Back in 1945 President Roosevelt and King Ibn Saud cut a deal whereby the U.S. would help the Royal House of Saud stay in power in exchange for reliable oil supplies. Though the U.S. has had many worry free years of oil supplies from Saudi Arabia , things are unwinding.

Though we don’t get a lot of news about Saudi Arabia ’s growing revolution, it just may be the main stream media’s top news story in the not too distant future.

If extremist revolutionaries get their way, they will attempt to bring the U.S. and the rest of the western world to their knees by jacking up oil prices to punitive levels.

Having positions in gold has always been the best insurance policy against the potential for a major financial and political upheaval. It’s been decades since global economic security has been in such tenuous position. The logic of owning gold in some form makes more sense today then ever before in our generation.

Flattening Yield Curve, Soaring US Dollar Leads Phisix, Peso Lower

Flattening Yield Curve, Soaring US Dollar Leads Phisix, Peso Lower

The turn of events have turned sour to my optimistic projections this week as the Phisix (-3.52%) succumbed to a correction as well as with the Philippine Peso’s huge setback down by.72% or back to the P 56 levels at 56.045.

Because your analyst is predisposed to take his views from the 35,000 feet foot level, we will examine how the region performed compared to the Philippines. According to Bloomberg’s Kevin Cho, ``The Morgan Stanley Capital International Asia-Pacific Index, which tracks more than 1,000 stocks in the region, lost 1.8 percent to 104.41, the biggest decline since the five-day period ended May 13.”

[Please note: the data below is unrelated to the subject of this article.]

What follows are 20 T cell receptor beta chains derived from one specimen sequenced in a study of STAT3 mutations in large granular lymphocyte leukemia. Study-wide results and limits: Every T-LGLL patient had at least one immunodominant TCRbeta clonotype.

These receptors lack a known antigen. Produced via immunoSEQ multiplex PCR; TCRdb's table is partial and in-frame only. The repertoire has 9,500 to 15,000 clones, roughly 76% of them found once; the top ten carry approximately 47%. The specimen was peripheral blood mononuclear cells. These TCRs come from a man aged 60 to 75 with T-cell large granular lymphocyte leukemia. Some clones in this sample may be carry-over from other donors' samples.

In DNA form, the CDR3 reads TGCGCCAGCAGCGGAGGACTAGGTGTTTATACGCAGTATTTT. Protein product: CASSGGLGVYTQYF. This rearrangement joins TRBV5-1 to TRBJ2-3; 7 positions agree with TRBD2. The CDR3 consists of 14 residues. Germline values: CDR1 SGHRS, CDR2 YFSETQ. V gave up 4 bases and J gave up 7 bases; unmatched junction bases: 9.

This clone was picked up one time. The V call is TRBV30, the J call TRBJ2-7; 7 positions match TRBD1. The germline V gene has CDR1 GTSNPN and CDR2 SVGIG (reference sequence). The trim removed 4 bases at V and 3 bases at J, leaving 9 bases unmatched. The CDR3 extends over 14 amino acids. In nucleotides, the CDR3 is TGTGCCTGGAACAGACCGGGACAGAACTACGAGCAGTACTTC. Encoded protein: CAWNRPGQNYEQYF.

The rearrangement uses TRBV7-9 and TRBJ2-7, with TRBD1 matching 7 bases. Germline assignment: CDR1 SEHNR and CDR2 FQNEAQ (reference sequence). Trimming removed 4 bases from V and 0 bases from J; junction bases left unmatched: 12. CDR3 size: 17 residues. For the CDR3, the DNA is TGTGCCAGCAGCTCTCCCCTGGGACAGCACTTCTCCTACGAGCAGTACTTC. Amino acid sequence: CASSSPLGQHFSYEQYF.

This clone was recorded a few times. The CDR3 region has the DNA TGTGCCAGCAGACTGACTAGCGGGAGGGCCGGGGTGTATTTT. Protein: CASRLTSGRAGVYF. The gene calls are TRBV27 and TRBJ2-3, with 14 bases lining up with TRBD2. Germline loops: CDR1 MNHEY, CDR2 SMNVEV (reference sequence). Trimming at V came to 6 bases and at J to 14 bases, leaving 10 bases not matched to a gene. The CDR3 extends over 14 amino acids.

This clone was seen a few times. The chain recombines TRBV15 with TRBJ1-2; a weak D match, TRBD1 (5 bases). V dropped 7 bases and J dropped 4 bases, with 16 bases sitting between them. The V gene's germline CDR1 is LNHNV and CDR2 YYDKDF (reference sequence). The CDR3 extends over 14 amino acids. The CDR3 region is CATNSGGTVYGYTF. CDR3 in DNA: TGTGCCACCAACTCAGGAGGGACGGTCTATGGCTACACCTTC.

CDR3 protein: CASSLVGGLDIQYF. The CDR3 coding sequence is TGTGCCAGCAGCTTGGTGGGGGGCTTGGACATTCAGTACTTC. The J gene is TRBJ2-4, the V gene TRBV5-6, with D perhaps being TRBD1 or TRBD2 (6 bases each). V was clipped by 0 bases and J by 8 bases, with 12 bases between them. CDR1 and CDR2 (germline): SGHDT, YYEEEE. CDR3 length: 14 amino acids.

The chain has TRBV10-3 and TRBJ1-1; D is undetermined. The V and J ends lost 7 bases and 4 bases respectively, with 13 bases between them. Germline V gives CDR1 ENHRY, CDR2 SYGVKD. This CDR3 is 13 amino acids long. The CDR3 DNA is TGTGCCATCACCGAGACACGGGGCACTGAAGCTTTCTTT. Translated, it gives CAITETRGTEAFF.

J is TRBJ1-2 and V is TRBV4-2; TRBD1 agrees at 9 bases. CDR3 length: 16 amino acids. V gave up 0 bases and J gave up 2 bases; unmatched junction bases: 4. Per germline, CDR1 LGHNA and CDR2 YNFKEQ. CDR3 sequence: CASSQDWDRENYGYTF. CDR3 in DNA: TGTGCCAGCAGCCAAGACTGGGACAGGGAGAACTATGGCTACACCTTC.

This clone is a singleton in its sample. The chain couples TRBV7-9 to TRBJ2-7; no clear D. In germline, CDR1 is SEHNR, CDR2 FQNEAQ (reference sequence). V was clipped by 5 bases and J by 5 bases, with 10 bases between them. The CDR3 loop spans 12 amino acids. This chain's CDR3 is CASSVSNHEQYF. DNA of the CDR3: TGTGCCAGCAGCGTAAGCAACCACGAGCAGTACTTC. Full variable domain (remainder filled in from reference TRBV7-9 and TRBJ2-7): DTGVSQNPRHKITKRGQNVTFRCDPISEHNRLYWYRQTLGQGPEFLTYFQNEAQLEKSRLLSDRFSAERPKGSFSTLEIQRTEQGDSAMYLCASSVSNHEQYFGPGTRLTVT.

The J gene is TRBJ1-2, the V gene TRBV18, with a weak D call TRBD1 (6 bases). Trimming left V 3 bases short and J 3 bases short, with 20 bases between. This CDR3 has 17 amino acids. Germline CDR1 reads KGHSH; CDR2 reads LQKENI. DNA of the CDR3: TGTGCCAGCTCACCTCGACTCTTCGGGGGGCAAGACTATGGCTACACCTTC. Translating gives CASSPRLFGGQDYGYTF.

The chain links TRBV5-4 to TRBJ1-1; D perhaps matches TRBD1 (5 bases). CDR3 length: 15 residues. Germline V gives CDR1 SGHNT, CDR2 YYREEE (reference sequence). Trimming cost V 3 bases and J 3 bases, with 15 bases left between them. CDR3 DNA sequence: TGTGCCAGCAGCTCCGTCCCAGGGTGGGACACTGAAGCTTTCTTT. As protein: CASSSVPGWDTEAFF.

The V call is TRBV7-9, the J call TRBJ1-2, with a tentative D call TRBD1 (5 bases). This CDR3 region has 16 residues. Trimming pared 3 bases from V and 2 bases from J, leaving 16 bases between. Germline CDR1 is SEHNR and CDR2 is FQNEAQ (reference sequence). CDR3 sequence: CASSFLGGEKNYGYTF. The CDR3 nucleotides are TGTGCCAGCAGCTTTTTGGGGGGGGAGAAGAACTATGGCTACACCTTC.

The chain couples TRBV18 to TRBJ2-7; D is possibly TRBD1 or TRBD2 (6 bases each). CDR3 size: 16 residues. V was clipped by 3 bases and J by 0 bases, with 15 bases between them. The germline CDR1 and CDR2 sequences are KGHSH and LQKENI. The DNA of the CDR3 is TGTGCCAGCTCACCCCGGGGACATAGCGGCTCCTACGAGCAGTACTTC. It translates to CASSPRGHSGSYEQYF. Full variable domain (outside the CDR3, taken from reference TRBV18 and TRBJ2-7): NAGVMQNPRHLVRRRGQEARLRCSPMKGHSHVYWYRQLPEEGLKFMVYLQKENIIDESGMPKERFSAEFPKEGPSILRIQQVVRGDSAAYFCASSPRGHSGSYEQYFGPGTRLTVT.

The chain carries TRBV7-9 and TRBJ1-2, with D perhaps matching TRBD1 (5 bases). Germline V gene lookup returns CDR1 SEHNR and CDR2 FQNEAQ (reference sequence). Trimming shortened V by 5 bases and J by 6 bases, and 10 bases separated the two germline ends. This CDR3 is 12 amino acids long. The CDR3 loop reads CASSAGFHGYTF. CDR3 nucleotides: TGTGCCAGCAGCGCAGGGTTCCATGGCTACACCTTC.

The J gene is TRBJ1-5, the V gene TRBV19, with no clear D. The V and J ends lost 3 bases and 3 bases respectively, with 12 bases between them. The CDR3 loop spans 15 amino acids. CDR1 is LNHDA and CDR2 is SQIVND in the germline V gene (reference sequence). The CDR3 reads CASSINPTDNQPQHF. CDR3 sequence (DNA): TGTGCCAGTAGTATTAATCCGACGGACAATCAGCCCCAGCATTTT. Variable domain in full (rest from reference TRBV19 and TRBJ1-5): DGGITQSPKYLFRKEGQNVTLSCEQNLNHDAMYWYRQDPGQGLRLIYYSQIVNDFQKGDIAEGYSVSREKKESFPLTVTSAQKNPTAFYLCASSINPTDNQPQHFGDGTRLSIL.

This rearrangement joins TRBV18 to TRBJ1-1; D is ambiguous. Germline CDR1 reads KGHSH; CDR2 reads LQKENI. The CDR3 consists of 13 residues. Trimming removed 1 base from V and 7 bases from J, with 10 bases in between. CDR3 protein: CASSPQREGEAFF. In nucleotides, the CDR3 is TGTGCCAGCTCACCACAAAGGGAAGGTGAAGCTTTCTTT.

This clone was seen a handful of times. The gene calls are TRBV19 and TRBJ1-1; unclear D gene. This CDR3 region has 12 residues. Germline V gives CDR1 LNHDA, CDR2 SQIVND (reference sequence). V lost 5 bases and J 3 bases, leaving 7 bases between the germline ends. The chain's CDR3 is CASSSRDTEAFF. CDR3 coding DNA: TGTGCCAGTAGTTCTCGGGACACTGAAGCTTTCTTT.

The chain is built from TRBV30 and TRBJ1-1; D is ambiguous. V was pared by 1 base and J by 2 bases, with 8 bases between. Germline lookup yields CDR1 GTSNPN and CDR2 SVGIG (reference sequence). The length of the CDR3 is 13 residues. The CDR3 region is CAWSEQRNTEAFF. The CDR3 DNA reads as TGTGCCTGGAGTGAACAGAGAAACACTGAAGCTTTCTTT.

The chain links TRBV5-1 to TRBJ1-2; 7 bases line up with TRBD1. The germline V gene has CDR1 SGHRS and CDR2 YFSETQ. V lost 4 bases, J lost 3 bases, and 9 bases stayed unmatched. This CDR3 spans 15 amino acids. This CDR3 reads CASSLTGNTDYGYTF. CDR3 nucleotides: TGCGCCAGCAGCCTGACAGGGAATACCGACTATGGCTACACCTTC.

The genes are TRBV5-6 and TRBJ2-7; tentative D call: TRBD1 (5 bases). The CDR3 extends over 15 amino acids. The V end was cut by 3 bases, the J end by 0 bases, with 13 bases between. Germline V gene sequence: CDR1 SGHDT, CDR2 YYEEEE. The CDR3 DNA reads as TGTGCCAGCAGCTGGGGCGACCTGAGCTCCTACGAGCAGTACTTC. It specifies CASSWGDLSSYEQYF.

Only Pakistan, India, Japan and New Zealand recorded gains in a region plagued by losses.

Further, it appears that Asia’s currencies have also taken a hit, according to a report from Bloomberg’s Christina Soon, the Thai baht was down 1.2% to THB 41.31, the Singapore dollar fell 1.3% to S$1.6705, Taiwan’s dollar slumped .9% NT$ 32.189 and the South Korean won dropped 1.2% to KRW 1,025.70. While the Malaysian ringgit fell .42% to MYR 3.7665, the Chinese remembi/yuan was also down to .08% to CNY 8.1047, the Australia dollar down 2.7% to 75.14, as well as the Indian Rupee slightly lower by .1% to INR 43.583.

In short, ALL currencies in Asia across the board fell and the doldrums was likewise reflected in the performances of most of the Asian bourses.

According to almost all of the reports I read, including most local analysts higher OIL prices have been the major culprit…OIL, OIL, OIL.